This National Parks Service, U.S. Department of the

This Term Paper is based on the following sources: “Geology.” ZionNationalPark.com,
2018, www.zionnationalpark.com/explore/guidebook/geology/; Mitchell, Brooks. “Geology of
Zion National Park.” ThoughtCo, 17 Mar. 2017, www.thoughtco.com/geology-of-zion-national-
park-3990193; “Rivers and Streams.” National Parks Service, U.S. Department of the Interior,
www.nps.gov/zion/learn/nature/rivers.htm.; “Weathering/Erosion.” Zion National Park,
http://zion-gardner-bosch.weebly.com/weatheringerosion.html; Wier, S.K. The Geology of Zion
National Park. 2011, www.westernexplorers.us/Geology_of_Zion_NP.pdf.

Zion National Park was formed over 250 million years ago. At first, the region was
covered by low masses of water, only to eventually have large rivers form their way throughout
the area. In time, the region became “one of the largest deserts on the earth.” (“Geology”). The
sand dunes formed in the desert create the cliffs that Zion National Park is most known for.
Within the 229 square mile radius of Zion National Park, there are “enormous pine and juniper
covered plateaus, narrow sandstone canyons, the windy Virgin River, and many seeps, springs,
and waterfalls.” (“Geology”). The formation of Zion National Park is simplified into processes of
sedimentation, lithification, uplift, and erosion that, together, all helped form Zion National Park
into what it is today. The rocks formed at Zion National Park are mostly flat, horizontal layers of
sedimentary rock and the cliffs are comprised of sandstone that were transformed from the
previous sand dunes. After the deposit of these sediments, “the rock layers were uplifted some
two and a half miles (3.8 km), and then incised by erosion of rivers and streams which cut deep
canyons and left behind high cliffs.” (Weir, “The Geology of Zion National Park”).

Zion National Park is a host to many well-known geologic pieces, like the Grand

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Staircase, Navajo Sandstone, Virgin River, and also neighbors the Bryce Canyon and the Grand

Canyon. The time period that the Zion region took place started from the Cretaceous Period,
which formed the Dakota sandstone sediment layer, the youngest layer, and goes all the way
back to the Permian Period, which the Kaibab sediment layer was formed. In between these time
periods, the Jurassic Period had lots of geologic developments that contributed to the formation
of what is now Zion National Park. (Mitchell, Brooks “Geology of Zion National Park”). “The
geologic history of the formation and development of Zion National Park is illustrated below.

The Colorado Plateau and the Grand Staircase

Zion National Park is part of the Colorado Plateau, along with Bryce Canyon and Grand
Canyon. The Colorado Plateau region is “a large, elevated ‘layered cake’ of sedimentary deposits
encompassing much of Utah, Colorado, New Mexico, and Arizona.” (Mitchell, Brooks “Geology
of Zion National Park”). The Colorado Plateau is a host to dry, waterless air and depleted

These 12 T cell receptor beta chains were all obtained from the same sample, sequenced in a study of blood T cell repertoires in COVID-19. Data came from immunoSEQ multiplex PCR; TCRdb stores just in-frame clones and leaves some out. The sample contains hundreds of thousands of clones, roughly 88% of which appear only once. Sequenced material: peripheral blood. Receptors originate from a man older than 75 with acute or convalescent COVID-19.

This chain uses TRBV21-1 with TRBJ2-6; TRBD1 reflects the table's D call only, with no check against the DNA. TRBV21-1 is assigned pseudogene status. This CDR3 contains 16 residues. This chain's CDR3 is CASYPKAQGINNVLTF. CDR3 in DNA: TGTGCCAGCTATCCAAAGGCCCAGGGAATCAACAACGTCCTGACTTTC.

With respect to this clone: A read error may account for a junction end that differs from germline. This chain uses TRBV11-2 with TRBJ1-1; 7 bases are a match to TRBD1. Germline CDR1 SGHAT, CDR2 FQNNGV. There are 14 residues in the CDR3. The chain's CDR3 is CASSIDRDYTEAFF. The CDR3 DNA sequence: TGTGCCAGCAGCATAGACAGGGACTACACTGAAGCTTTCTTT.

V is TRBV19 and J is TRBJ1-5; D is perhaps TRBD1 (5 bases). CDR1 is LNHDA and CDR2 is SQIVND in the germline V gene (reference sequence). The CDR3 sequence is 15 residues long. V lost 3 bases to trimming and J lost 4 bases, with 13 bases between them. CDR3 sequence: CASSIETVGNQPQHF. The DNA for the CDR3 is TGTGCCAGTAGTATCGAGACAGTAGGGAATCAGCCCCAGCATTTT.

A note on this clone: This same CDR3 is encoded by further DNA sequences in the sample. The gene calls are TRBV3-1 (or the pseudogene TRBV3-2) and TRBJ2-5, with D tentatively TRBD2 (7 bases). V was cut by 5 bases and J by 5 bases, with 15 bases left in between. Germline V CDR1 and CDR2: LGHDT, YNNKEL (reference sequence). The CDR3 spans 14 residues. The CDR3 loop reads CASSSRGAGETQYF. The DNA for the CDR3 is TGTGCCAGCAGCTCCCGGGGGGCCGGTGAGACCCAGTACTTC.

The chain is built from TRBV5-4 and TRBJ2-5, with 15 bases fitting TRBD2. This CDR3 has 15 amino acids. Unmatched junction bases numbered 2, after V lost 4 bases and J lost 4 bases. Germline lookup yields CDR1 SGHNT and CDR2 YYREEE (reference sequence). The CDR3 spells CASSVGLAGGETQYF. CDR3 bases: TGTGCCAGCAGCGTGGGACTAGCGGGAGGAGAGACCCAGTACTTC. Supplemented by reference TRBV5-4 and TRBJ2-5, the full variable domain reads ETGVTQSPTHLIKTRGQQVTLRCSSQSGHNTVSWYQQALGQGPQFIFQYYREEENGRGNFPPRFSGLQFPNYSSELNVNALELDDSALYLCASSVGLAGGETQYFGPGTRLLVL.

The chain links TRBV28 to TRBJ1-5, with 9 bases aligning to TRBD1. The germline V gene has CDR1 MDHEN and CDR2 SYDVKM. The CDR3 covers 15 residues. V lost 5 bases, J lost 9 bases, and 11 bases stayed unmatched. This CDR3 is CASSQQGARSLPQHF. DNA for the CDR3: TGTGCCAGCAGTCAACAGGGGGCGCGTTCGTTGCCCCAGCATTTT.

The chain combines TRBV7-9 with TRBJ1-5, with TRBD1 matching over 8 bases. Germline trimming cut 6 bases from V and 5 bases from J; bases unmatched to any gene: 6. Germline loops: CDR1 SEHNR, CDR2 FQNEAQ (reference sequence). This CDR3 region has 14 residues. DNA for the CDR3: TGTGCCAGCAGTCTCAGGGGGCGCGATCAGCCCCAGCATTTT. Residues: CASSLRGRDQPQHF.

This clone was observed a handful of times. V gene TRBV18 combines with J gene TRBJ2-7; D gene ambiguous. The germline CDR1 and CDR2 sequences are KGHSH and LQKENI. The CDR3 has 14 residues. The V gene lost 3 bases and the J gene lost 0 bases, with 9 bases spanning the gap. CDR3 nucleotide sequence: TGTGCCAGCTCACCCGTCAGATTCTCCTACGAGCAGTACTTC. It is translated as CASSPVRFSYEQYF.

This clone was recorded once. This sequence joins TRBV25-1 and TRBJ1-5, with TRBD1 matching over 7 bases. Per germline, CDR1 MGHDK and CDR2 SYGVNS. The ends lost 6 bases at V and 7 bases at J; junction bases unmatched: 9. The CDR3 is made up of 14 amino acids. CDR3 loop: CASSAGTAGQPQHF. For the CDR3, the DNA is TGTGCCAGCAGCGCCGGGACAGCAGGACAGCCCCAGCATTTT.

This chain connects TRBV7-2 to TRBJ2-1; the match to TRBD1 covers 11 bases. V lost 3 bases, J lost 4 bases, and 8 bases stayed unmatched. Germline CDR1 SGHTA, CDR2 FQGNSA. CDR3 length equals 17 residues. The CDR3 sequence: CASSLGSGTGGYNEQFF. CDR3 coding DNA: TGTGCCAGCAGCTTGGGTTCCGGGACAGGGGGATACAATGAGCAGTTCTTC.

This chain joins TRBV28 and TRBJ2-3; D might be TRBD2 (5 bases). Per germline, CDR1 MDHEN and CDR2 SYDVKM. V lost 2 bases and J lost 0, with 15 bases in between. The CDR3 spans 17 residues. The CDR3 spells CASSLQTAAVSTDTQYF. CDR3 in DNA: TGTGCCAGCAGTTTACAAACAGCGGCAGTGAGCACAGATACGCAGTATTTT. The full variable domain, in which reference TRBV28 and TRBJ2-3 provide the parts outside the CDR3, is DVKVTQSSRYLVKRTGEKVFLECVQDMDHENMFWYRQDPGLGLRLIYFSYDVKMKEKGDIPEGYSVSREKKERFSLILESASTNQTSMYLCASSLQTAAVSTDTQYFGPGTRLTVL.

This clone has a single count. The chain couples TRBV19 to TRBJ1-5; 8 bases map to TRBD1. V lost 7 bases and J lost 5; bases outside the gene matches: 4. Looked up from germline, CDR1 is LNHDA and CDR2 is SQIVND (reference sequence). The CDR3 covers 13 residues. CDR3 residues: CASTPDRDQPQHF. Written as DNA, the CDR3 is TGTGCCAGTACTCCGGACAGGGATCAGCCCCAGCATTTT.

vegetation, which results in exposed bedrock that has formed in the area.

Over a long period of time, the rock layers that formed in this area were “uplifted, tilted,
and eroded, exposing a series of colorful cliffs” which were named the Grand Staircase.
(“Geology”). The Grand Staircase formed on the southwestern border of the Colorado Plateau. It
is a “geologic sequence of steep cliffs and descending plateaus” that expand from the south,
Bryce Canyon, to the north, Grand Canyon. Zion National Park makes up the middle “step” of
the Grand Staircase. (Mitchell, Brooks “Geology of Zion National Park”). The layers of the
Grand Staircase’s sedimentary rock are grouped by the newer layers, which are the layers that are
formed later and are higher up, and the older layers, which are the layers that have been formed
longer and are lower The lowermost and oldest. The sedimentary rock that is surfaced at Bryce

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Canyon, the lowermost and oldest layers. While the sedimentary rock that is surfaced at higher

layers, the youngest layers, is called the Dakota Sandstone.

Sedimentation

Sedimentation is a process where “gravel, mud and sand eroded down from nearby
mountains and hills and was deposited by streams into this flat basin.” (Mitchell, Brooks
“Geology of Zion National Park”). The Zion National Park consists mostly of flat sedimentary
layers. (Weir, “The Geology of Zion National Park”). This sedimentation process occurred
during the time where Zion was flat and near approximate sea level and continued until there was
a collection of 10,000 feet of material sedimented into layers upon the deposit into the basin.
During this process, the deposits vast weight resulted in the drop-off in elevation. This drop
caused the top surface to reach approximate sea level due to the force of the weight. This rise and
fall of the lands surface elevation due to the change in climate caused “the environment to
fluctuate from coastal plan shallow seas to a desert of windblown sand.” (“Geology”). The
course of the build-up of material took about 10 to 20 million years.Eventually the region was
flooded causing “carbonate deposits and evaporites” to be left behind. (Mitchell, Brooks
“Geology of Zion National Park”).

A process called “crossbedding” created “inclined layers” which were a result of “sand
dunes that appeared during the Jurassic period and formed on top of each other” exemplified
by the Checkerboard Mesa (Mitchell, Brooks “Geology of Zion National Park”). The process had
“enormous sand dunes with sloping faces were gradually buried by more dunes and, in time,
converted into a thick uniform sandstone unit, called the Navajo sandstone, which preserves the
sloping dune faces as sloping lines crossing cliffs and rock exposures.” (Weir, “The Geology of

Zion National Park”).

Lithification

The layers of deposits that were formed from sedimentation are then “lithified into rock